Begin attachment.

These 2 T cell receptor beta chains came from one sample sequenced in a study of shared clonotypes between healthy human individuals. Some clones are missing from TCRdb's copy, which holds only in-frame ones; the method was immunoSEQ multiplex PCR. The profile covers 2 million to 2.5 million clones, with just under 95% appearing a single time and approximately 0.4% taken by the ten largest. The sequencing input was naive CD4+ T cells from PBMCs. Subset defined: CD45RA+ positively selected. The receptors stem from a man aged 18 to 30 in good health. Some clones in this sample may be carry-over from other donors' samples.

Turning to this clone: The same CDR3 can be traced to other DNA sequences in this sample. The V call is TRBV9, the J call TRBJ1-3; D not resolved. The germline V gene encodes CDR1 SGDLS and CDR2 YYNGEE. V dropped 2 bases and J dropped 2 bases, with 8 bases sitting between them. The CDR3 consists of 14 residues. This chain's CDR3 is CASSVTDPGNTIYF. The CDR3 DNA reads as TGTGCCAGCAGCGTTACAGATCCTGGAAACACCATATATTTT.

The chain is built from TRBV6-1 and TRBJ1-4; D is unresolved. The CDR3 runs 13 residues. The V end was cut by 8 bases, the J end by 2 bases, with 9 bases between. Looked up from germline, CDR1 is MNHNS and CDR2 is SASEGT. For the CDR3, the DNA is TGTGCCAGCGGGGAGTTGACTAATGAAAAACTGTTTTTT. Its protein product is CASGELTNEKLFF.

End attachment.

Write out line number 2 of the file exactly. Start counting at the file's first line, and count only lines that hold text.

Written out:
Turning to this clone: The same CDR3 can be traced to other DNA sequences in this sample. The V call is TRBV9, the J call TRBJ1-3; D not resolved. The germline V gene encodes CDR1 SGDLS and CDR2 YYNGEE. V dropped 2 bases and J dropped 2 bases, with 8 bases sitting between them. The CDR3 consists of 14 residues. This chain's CDR3 is CASSVTDPGNTIYF. The CDR3 DNA reads as TGTGCCAGCAGCGTTACAGATCCTGGAAACACCATATATTTT.